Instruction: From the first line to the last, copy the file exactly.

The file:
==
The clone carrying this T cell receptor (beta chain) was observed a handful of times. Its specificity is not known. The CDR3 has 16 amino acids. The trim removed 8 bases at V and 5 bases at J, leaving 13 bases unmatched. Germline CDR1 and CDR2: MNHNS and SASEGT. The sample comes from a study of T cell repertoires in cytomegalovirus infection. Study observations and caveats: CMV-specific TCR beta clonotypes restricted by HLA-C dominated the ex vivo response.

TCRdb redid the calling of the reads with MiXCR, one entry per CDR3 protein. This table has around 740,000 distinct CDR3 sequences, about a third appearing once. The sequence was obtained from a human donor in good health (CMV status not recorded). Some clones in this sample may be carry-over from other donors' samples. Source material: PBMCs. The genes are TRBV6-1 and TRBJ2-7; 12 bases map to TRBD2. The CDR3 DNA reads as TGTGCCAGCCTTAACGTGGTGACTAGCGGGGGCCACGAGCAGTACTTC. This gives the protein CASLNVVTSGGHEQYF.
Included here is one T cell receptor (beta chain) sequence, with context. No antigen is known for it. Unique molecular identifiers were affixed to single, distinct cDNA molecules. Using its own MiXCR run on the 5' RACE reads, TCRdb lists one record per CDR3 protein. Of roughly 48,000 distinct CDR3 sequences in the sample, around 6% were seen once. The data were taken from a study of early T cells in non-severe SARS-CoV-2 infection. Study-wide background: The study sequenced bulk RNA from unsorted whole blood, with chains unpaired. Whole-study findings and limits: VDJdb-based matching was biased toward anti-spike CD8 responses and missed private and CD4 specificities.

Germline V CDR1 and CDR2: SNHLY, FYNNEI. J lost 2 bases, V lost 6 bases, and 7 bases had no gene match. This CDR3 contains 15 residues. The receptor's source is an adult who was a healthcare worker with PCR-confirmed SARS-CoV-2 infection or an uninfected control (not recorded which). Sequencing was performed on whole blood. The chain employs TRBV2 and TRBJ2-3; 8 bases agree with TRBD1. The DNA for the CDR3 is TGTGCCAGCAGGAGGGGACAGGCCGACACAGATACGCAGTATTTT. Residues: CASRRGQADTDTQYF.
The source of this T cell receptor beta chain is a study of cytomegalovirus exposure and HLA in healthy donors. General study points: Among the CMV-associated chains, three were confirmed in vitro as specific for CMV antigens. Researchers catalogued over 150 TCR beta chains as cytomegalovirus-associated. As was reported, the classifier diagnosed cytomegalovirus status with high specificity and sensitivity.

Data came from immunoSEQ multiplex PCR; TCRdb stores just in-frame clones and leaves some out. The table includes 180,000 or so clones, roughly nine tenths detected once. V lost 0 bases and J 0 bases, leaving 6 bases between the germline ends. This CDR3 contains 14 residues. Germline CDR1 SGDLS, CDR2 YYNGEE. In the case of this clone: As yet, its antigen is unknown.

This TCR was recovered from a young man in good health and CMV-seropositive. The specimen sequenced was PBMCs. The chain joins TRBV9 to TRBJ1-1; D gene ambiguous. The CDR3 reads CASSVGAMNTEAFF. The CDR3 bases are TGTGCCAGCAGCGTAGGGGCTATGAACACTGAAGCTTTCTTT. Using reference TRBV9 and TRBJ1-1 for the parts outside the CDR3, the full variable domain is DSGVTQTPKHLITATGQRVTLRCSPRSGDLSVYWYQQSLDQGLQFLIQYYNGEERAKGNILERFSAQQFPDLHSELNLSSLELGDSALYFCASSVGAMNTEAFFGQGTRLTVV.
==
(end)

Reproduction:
The clone carrying this T cell receptor (beta chain) was observed a handful of times. Its specificity is not known. The CDR3 has 16 amino acids. The trim removed 8 bases at V and 5 bases at J, leaving 13 bases unmatched. Germline CDR1 and CDR2: MNHNS and SASEGT. The sample comes from a study of T cell repertoires in cytomegalovirus infection. Study observations and caveats: CMV-specific TCR beta clonotypes restricted by HLA-C dominated the ex vivo response.

TCRdb redid the calling of the reads with MiXCR, one entry per CDR3 protein. This table has around 740,000 distinct CDR3 sequences, about a third appearing once. The sequence was obtained from a human donor in good health (CMV status not recorded). Some clones in this sample may be carry-over from other donors' samples. Source material: PBMCs. The genes are TRBV6-1 and TRBJ2-7; 12 bases map to TRBD2. The CDR3 DNA reads as TGTGCCAGCCTTAACGTGGTGACTAGCGGGGGCCACGAGCAGTACTTC. This gives the protein CASLNVVTSGGHEQYF.
Included here is one T cell receptor (beta chain) sequence, with context. No antigen is known for it. Unique molecular identifiers were affixed to single, distinct cDNA molecules. Using its own MiXCR run on the 5' RACE reads, TCRdb lists one record per CDR3 protein. Of roughly 48,000 distinct CDR3 sequences in the sample, around 6% were seen once. The data were taken from a study of early T cells in non-severe SARS-CoV-2 infection. Study-wide background: The study sequenced bulk RNA from unsorted whole blood, with chains unpaired. Whole-study findings and limits: VDJdb-based matching was biased toward anti-spike CD8 responses and missed private and CD4 specificities.

Germline V CDR1 and CDR2: SNHLY, FYNNEI. J lost 2 bases, V lost 6 bases, and 7 bases had no gene match. This CDR3 contains 15 residues. The receptor's source is an adult who was a healthcare worker with PCR-confirmed SARS-CoV-2 infection or an uninfected control (not recorded which). Sequencing was performed on whole blood. The chain employs TRBV2 and TRBJ2-3; 8 bases agree with TRBD1. The DNA for the CDR3 is TGTGCCAGCAGGAGGGGACAGGCCGACACAGATACGCAGTATTTT. Residues: CASRRGQADTDTQYF.
The source of this T cell receptor beta chain is a study of cytomegalovirus exposure and HLA in healthy donors. General study points: Among the CMV-associated chains, three were confirmed in vitro as specific for CMV antigens. Researchers catalogued over 150 TCR beta chains as cytomegalovirus-associated. As was reported, the classifier diagnosed cytomegalovirus status with high specificity and sensitivity.

Data came from immunoSEQ multiplex PCR; TCRdb stores just in-frame clones and leaves some out. The table includes 180,000 or so clones, roughly nine tenths detected once. V lost 0 bases and J 0 bases, leaving 6 bases between the germline ends. This CDR3 contains 14 residues. Germline CDR1 SGDLS, CDR2 YYNGEE. In the case of this clone: As yet, its antigen is unknown.

This TCR was recovered from a young man in good health and CMV-seropositive. The specimen sequenced was PBMCs. The chain joins TRBV9 to TRBJ1-1; D gene ambiguous. The CDR3 reads CASSVGAMNTEAFF. The CDR3 bases are TGTGCCAGCAGCGTAGGGGCTATGAACACTGAAGCTTTCTTT. Using reference TRBV9 and TRBJ1-1 for the parts outside the CDR3, the full variable domain is DSGVTQTPKHLITATGQRVTLRCSPRSGDLSVYWYQQSLDQGLQFLIQYYNGEERAKGNILERFSAQQFPDLHSELNLSSLELGDSALYFCASSVGAMNTEAFFGQGTRLTVV.